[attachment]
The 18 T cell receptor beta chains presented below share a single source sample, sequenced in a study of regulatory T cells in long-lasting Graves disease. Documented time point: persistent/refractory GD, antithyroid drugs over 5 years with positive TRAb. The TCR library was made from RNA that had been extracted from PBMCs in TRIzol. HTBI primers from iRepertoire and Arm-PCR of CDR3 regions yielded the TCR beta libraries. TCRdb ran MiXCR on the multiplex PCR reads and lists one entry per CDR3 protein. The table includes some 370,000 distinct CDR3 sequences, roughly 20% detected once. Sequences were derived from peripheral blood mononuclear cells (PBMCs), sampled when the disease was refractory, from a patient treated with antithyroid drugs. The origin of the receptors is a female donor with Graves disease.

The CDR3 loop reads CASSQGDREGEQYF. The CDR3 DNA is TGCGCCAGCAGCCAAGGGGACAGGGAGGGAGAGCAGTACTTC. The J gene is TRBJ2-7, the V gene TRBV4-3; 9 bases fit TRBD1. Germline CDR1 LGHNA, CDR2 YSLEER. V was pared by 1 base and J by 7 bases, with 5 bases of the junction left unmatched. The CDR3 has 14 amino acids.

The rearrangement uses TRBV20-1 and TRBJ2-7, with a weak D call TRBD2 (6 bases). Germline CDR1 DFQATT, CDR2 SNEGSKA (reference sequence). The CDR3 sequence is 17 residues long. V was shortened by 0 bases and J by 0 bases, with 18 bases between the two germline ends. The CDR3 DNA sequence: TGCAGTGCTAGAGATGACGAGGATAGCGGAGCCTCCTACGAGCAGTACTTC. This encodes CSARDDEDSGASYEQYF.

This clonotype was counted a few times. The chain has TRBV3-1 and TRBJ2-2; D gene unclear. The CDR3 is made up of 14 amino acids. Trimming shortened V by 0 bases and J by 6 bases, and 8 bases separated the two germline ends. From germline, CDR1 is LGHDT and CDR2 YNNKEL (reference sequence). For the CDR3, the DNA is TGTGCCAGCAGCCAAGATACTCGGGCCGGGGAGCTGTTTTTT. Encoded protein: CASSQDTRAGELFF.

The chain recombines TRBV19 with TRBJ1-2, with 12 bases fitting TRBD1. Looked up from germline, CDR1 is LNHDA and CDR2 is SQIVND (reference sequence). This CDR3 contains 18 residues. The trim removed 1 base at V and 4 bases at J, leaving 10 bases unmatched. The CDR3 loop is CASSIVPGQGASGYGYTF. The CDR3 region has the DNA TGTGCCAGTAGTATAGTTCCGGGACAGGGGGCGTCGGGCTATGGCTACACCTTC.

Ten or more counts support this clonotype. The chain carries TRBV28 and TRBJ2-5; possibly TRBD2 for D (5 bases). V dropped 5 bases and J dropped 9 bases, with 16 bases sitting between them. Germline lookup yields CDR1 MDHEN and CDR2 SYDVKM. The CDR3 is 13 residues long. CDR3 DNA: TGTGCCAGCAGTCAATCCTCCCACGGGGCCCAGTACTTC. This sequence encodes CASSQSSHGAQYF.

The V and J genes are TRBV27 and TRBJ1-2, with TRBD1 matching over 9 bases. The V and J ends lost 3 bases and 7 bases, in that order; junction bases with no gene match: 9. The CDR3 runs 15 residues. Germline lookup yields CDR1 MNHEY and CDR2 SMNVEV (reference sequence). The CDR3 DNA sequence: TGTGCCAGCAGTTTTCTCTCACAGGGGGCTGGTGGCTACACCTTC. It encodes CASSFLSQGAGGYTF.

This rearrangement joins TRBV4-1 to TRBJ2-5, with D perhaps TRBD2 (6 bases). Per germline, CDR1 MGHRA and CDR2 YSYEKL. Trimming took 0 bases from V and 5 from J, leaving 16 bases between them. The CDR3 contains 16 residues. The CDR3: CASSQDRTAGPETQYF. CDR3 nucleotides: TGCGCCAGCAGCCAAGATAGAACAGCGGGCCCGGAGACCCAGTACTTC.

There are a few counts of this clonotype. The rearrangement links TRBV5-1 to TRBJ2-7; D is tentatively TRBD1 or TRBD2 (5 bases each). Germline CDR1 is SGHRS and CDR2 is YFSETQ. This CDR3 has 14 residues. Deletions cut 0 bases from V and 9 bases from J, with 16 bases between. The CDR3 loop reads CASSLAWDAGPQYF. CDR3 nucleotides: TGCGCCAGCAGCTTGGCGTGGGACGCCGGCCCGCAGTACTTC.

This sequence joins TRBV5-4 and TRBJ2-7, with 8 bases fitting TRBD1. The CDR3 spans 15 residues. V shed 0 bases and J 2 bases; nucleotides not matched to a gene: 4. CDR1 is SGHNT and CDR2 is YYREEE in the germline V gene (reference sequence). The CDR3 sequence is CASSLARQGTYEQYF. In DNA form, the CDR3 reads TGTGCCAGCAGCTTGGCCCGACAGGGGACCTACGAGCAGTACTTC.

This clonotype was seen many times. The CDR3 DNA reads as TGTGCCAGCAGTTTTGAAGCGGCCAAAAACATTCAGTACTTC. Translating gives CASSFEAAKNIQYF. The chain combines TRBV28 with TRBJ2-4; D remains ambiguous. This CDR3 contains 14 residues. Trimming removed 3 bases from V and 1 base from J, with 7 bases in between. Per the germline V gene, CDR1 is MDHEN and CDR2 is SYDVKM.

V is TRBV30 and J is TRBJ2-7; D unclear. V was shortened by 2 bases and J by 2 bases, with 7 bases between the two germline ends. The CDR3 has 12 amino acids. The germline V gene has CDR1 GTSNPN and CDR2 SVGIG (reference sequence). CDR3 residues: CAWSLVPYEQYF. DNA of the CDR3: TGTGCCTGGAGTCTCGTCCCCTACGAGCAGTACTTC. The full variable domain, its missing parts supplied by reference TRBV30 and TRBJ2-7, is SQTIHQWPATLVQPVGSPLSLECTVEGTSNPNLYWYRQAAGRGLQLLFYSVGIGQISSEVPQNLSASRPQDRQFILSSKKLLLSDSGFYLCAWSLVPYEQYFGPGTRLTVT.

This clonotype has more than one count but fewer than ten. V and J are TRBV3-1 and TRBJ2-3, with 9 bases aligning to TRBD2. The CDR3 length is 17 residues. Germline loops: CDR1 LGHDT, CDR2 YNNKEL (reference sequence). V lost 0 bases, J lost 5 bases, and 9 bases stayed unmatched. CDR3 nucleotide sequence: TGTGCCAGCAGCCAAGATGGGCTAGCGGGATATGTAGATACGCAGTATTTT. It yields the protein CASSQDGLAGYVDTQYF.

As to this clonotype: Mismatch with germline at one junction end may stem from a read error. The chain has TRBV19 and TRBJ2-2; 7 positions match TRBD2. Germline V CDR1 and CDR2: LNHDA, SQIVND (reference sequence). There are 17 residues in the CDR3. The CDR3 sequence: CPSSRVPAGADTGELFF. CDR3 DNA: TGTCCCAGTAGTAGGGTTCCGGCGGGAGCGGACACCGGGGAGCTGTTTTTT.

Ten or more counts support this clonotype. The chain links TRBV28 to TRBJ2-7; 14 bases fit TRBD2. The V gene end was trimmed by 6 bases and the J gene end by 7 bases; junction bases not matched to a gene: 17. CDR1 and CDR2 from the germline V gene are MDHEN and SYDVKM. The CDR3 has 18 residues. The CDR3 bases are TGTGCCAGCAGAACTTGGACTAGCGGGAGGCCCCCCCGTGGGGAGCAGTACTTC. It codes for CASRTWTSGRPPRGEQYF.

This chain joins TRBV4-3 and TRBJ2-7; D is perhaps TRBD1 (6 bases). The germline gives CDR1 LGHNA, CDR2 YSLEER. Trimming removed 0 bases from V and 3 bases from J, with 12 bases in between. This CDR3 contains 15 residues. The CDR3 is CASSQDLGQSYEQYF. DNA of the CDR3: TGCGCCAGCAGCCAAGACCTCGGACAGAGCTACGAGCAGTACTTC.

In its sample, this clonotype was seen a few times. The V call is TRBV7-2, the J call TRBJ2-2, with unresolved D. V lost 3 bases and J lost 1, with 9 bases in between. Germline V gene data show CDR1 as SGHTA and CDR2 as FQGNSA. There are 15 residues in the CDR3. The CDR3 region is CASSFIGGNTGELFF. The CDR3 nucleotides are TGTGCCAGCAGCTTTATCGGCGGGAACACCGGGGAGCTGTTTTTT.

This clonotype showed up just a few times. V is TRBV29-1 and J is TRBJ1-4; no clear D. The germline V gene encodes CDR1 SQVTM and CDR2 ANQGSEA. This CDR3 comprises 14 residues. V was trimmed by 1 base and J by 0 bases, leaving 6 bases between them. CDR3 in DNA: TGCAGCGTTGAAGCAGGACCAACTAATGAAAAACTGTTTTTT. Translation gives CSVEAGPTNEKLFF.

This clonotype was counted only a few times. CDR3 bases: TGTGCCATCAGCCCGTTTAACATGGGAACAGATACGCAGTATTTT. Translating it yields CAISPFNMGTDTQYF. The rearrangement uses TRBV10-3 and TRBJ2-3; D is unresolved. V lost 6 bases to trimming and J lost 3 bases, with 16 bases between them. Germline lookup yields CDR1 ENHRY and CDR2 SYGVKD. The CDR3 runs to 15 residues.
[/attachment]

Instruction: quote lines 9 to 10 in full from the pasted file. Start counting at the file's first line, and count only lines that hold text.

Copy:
There are a few counts of this clonotype. The rearrangement links TRBV5-1 to TRBJ2-7; D is tentatively TRBD1 or TRBD2 (5 bases each). Germline CDR1 is SGHRS and CDR2 is YFSETQ. This CDR3 has 14 residues. Deletions cut 0 bases from V and 9 bases from J, with 16 bases between. The CDR3 loop reads CASSLAWDAGPQYF. CDR3 nucleotides: TGCGCCAGCAGCTTGGCGTGGGACGCCGGCCCGCAGTACTTC.

This sequence joins TRBV5-4 and TRBJ2-7, with 8 bases fitting TRBD1. The CDR3 spans 15 residues. V shed 0 bases and J 2 bases; nucleotides not matched to a gene: 4. CDR1 is SGHNT and CDR2 is YYREEE in the germline V gene (reference sequence). The CDR3 sequence is CASSLARQGTYEQYF. In DNA form, the CDR3 reads TGTGCCAGCAGCTTGGCCCGACAGGGGACCTACGAGCAGTACTTC.